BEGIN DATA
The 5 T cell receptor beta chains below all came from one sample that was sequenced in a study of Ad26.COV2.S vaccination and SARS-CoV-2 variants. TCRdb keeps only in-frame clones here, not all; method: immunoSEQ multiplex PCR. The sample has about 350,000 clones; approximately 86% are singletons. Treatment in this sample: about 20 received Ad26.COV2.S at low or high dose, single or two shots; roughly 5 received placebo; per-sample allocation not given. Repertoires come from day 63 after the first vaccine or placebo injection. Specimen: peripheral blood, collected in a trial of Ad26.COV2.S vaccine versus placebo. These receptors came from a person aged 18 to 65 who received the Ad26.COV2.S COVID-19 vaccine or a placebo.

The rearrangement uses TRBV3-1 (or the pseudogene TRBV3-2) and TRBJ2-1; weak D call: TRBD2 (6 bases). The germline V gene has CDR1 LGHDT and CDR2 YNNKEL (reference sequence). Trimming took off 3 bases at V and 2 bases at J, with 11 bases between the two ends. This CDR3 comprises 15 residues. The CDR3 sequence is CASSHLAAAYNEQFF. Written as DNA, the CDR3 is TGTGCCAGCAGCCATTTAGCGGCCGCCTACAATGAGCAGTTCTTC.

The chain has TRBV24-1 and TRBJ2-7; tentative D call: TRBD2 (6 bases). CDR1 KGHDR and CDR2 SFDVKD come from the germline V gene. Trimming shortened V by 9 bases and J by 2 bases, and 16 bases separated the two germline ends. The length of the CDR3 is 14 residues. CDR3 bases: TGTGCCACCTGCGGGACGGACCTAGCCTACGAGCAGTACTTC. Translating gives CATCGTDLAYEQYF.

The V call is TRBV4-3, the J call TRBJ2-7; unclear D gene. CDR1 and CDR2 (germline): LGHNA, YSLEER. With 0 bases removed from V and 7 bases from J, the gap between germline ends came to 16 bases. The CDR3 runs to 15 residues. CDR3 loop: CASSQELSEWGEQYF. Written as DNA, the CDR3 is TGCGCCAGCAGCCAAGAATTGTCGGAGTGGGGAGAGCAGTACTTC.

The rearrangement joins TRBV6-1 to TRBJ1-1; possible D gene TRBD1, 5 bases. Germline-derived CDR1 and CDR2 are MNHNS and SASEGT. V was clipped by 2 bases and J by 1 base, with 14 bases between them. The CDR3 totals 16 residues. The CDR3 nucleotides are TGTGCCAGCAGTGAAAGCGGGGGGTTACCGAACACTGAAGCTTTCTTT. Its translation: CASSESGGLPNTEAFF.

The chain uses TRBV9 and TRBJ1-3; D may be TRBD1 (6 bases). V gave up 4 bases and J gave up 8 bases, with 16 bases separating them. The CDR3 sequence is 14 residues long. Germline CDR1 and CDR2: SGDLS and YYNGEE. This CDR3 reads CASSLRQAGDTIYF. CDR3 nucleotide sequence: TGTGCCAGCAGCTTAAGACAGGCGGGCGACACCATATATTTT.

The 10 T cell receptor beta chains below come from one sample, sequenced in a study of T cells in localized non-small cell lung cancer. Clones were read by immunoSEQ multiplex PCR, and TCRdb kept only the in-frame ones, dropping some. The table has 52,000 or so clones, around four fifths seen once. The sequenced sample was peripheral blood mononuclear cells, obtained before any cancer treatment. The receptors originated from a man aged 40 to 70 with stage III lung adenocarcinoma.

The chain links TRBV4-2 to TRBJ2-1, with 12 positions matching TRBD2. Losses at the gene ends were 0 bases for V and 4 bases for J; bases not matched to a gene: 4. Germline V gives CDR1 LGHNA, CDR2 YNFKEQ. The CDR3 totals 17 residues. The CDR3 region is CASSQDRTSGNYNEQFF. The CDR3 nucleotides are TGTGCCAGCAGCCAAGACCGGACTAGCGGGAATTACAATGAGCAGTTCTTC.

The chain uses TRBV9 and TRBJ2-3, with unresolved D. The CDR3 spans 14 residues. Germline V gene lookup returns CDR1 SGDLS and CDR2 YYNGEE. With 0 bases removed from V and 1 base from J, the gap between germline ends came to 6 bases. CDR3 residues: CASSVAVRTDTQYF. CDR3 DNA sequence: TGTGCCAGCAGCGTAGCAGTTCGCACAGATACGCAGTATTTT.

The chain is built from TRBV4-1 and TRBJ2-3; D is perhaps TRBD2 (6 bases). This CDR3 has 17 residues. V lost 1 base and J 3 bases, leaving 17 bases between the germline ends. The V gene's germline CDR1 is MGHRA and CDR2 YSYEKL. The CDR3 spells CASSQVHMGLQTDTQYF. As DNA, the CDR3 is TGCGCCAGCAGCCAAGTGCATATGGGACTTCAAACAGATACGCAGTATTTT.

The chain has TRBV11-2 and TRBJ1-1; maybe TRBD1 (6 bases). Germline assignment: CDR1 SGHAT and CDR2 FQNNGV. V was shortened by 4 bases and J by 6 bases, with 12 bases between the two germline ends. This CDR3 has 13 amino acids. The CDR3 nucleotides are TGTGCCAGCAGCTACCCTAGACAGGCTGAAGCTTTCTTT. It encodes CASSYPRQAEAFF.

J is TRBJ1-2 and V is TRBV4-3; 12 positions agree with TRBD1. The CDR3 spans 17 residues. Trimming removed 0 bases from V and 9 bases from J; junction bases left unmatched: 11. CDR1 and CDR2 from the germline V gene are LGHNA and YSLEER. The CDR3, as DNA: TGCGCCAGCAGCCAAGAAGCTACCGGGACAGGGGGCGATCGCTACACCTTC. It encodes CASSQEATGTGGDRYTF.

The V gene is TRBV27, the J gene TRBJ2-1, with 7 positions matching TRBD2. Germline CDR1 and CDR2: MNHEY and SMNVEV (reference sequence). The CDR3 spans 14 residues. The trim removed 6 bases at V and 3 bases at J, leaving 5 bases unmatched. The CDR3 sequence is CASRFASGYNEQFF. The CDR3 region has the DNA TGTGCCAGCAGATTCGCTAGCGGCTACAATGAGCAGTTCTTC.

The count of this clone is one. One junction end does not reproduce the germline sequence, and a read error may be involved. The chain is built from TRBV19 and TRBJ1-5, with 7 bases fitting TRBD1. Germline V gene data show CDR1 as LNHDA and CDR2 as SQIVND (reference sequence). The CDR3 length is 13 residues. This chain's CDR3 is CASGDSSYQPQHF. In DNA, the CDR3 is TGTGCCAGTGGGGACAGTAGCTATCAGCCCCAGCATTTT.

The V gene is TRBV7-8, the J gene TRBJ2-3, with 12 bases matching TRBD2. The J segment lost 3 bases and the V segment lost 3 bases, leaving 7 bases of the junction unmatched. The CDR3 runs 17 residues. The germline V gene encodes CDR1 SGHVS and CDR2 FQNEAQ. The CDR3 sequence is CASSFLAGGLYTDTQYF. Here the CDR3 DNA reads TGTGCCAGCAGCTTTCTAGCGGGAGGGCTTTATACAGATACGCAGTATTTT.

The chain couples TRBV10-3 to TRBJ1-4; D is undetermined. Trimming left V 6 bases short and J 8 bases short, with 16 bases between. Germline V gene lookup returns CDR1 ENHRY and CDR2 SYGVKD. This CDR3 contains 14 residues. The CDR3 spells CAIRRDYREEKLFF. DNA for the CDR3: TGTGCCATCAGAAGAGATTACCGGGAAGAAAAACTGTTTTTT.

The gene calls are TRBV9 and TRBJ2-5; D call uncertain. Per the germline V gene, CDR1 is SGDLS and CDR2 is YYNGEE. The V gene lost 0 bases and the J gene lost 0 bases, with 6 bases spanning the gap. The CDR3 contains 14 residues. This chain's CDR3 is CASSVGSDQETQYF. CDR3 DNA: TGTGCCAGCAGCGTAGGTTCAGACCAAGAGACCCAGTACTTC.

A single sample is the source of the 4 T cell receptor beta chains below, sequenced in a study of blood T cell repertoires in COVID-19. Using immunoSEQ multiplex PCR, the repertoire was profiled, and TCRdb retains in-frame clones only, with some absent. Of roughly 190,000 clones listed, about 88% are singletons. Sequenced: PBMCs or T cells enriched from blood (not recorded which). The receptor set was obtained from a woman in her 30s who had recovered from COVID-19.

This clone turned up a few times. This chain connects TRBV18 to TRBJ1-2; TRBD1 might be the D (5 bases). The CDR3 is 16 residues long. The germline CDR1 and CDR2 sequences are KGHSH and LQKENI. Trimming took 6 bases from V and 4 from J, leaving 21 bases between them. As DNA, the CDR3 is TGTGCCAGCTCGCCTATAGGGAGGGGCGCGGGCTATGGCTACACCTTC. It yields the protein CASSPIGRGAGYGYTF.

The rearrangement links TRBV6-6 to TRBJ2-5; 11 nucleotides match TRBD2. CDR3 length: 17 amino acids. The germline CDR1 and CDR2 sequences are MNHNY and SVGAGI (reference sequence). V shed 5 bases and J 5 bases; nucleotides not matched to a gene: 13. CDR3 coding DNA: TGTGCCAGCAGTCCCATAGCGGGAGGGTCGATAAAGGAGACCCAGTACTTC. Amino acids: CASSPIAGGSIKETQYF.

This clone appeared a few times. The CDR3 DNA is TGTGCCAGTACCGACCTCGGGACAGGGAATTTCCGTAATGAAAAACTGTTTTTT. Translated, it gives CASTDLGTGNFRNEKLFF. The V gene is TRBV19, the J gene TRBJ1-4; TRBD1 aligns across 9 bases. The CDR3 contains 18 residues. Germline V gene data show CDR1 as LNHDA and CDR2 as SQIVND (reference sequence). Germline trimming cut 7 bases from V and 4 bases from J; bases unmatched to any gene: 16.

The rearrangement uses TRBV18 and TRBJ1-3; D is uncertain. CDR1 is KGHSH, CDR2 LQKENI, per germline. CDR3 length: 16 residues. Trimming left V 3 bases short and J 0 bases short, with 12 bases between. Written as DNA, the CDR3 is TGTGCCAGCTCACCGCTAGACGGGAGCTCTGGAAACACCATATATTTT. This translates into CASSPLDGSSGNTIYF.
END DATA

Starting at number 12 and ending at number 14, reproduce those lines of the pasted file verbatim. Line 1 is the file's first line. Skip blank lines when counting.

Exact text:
J is TRBJ1-2 and V is TRBV4-3; 12 positions agree with TRBD1. The CDR3 spans 17 residues. Trimming removed 0 bases from V and 9 bases from J; junction bases left unmatched: 11. CDR1 and CDR2 from the germline V gene are LGHNA and YSLEER. The CDR3, as DNA: TGCGCCAGCAGCCAAGAAGCTACCGGGACAGGGGGCGATCGCTACACCTTC. It encodes CASSQEATGTGGDRYTF.

The V gene is TRBV27, the J gene TRBJ2-1, with 7 positions matching TRBD2. Germline CDR1 and CDR2: MNHEY and SMNVEV (reference sequence). The CDR3 spans 14 residues. The trim removed 6 bases at V and 3 bases at J, leaving 5 bases unmatched. The CDR3 sequence is CASRFASGYNEQFF. The CDR3 region has the DNA TGTGCCAGCAGATTCGCTAGCGGCTACAATGAGCAGTTCTTC.

The count of this clone is one. One junction end does not reproduce the germline sequence, and a read error may be involved. The chain is built from TRBV19 and TRBJ1-5, with 7 bases fitting TRBD1. Germline V gene data show CDR1 as LNHDA and CDR2 as SQIVND (reference sequence). The CDR3 length is 13 residues. This chain's CDR3 is CASGDSSYQPQHF. In DNA, the CDR3 is TGTGCCAGTGGGGACAGTAGCTATCAGCCCCAGCATTTT.